Perhaps the Bar ought to do more to ensure the general public do understand the process and how important it is and then perhaps the public would be more supportive of the Bar in their fight against cuts to Legal Aid.
Incidentally Crucial Evidence is receiving 4 to 5 star reviews on Amazon.
How could Clive Reader ask such an obvious leading question? There were very few inaccuracies in this episode, and I suspect that was because there were fewer courtroom scenes, but that leading question did stand out. In case anyone doesn’t know what a leading question is – it’s a question that suggests the answer to the witness. It used to puzzle me when I first qualified but I was told I would know one when my opponent asked one and the advice was right.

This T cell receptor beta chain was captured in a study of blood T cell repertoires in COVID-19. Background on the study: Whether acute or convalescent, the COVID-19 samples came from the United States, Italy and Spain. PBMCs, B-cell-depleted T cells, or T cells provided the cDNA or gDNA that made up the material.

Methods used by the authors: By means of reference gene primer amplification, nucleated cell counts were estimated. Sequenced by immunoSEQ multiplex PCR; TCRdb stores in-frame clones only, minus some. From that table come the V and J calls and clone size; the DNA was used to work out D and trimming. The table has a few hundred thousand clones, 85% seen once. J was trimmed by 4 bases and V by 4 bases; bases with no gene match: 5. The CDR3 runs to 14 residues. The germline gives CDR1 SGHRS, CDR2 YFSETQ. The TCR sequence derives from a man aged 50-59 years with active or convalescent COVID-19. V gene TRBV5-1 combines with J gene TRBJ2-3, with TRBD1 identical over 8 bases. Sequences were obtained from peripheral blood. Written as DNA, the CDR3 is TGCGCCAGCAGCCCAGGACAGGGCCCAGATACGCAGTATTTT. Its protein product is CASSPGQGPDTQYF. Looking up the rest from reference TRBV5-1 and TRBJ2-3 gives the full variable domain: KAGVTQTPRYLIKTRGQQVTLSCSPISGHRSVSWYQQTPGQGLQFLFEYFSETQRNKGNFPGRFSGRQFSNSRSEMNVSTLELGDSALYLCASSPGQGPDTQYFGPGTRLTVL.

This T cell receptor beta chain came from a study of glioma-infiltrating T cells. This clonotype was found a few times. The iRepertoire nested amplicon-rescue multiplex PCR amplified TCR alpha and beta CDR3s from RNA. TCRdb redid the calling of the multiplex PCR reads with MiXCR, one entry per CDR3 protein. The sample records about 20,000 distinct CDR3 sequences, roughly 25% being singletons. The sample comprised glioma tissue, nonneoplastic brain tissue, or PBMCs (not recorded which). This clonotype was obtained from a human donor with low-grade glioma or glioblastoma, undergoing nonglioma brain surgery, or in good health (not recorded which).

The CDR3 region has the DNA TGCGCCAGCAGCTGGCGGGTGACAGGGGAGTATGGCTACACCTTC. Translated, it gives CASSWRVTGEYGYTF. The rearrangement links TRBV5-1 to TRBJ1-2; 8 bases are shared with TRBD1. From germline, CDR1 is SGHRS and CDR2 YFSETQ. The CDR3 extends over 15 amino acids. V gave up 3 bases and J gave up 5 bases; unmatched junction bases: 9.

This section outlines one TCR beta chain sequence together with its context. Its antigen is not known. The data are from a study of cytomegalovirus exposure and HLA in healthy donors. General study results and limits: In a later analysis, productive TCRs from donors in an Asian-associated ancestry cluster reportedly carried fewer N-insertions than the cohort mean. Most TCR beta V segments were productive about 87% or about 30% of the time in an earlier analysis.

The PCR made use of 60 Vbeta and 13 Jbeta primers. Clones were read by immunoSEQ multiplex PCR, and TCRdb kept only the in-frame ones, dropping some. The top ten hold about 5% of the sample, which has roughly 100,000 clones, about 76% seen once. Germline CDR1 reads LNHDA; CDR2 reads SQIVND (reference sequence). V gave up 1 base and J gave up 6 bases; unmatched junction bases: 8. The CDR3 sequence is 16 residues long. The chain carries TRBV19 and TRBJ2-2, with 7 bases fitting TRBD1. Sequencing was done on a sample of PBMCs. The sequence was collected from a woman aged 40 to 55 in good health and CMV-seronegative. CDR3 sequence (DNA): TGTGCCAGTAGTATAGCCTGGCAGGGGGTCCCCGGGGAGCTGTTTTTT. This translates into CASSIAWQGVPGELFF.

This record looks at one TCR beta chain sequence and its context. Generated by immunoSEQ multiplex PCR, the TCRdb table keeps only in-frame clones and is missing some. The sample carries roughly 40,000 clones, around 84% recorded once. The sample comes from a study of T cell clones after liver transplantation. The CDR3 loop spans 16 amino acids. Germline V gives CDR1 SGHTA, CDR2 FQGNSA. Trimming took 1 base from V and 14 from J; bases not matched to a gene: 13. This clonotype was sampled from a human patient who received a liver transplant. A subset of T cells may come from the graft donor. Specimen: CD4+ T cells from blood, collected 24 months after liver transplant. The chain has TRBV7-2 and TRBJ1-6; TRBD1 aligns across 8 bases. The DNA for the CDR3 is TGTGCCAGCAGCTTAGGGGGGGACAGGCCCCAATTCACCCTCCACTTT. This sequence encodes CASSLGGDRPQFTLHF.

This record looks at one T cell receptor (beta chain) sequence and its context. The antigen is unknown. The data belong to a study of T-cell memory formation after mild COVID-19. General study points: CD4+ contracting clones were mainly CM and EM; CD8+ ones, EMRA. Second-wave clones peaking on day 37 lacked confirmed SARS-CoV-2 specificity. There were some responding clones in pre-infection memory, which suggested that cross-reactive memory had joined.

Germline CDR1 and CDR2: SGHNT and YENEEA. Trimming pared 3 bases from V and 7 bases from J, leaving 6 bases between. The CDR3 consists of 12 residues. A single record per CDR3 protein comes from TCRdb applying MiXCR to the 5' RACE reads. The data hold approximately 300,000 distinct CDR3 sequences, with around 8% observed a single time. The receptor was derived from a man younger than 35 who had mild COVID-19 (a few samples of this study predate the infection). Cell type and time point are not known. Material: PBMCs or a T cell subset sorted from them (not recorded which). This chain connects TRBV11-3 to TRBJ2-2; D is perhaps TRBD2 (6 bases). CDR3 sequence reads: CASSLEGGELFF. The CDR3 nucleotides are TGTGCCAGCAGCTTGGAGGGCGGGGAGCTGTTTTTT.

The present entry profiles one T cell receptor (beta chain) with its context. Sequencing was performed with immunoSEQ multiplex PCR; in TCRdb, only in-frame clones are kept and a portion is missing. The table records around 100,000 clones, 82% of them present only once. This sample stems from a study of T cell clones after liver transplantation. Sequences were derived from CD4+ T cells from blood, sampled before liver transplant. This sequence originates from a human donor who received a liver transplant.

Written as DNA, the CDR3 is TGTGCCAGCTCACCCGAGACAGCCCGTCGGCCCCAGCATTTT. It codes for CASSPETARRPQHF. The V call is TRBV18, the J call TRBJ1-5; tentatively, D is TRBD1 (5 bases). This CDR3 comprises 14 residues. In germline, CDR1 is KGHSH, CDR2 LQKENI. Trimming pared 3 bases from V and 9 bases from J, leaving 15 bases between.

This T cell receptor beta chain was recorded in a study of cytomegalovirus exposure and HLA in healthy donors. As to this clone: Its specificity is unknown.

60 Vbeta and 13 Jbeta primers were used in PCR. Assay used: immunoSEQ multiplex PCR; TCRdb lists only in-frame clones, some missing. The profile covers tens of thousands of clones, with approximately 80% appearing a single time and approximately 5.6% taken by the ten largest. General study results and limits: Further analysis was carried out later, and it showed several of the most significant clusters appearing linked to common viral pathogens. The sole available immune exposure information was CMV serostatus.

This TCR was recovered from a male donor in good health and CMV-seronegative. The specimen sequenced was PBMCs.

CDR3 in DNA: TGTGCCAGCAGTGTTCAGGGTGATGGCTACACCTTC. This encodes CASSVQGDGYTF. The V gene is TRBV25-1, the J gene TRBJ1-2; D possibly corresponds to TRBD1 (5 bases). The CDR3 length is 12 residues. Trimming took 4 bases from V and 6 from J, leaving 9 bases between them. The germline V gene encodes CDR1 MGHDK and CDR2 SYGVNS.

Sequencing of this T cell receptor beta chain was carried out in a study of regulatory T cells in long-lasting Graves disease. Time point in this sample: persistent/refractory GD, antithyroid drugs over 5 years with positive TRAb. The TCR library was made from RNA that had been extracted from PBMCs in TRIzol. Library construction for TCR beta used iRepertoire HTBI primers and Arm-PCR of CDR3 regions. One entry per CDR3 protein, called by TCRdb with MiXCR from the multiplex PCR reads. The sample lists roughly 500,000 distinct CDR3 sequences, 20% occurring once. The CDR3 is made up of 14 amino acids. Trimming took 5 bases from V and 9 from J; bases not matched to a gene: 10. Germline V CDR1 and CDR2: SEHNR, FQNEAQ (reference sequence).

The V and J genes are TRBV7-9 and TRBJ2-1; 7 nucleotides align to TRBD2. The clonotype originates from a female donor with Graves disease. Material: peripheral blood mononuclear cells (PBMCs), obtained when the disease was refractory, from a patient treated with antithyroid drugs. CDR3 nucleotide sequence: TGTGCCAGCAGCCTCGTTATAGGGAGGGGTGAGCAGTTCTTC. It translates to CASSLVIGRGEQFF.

In contrast I thought the scene where Caroline Warwick cross examines the defendant in the rape trial was worthy of an experienced barrister. Of course she really shouldn’t have been sent off to Bury St Edmunds to prosecute in a rape trial and her indignation is understandable. Unfortunately women are instructed in sexual abuse cases far too often, and I remember a very senior female Silk complaining about being given yet another rape trial. One thing that did jar however was her rudeness to the barrister defending in the case. Silks try to be nice to more junior members of the Bar as they can often be the source of work. Although Martha Costello is shown representing a defendant without a junior barrister, Silks usually have a junior barrister with them. If a junior barrister is instructed and wants a Silk to lead them in the case they are unlikely to suggest someone who has been rude to them.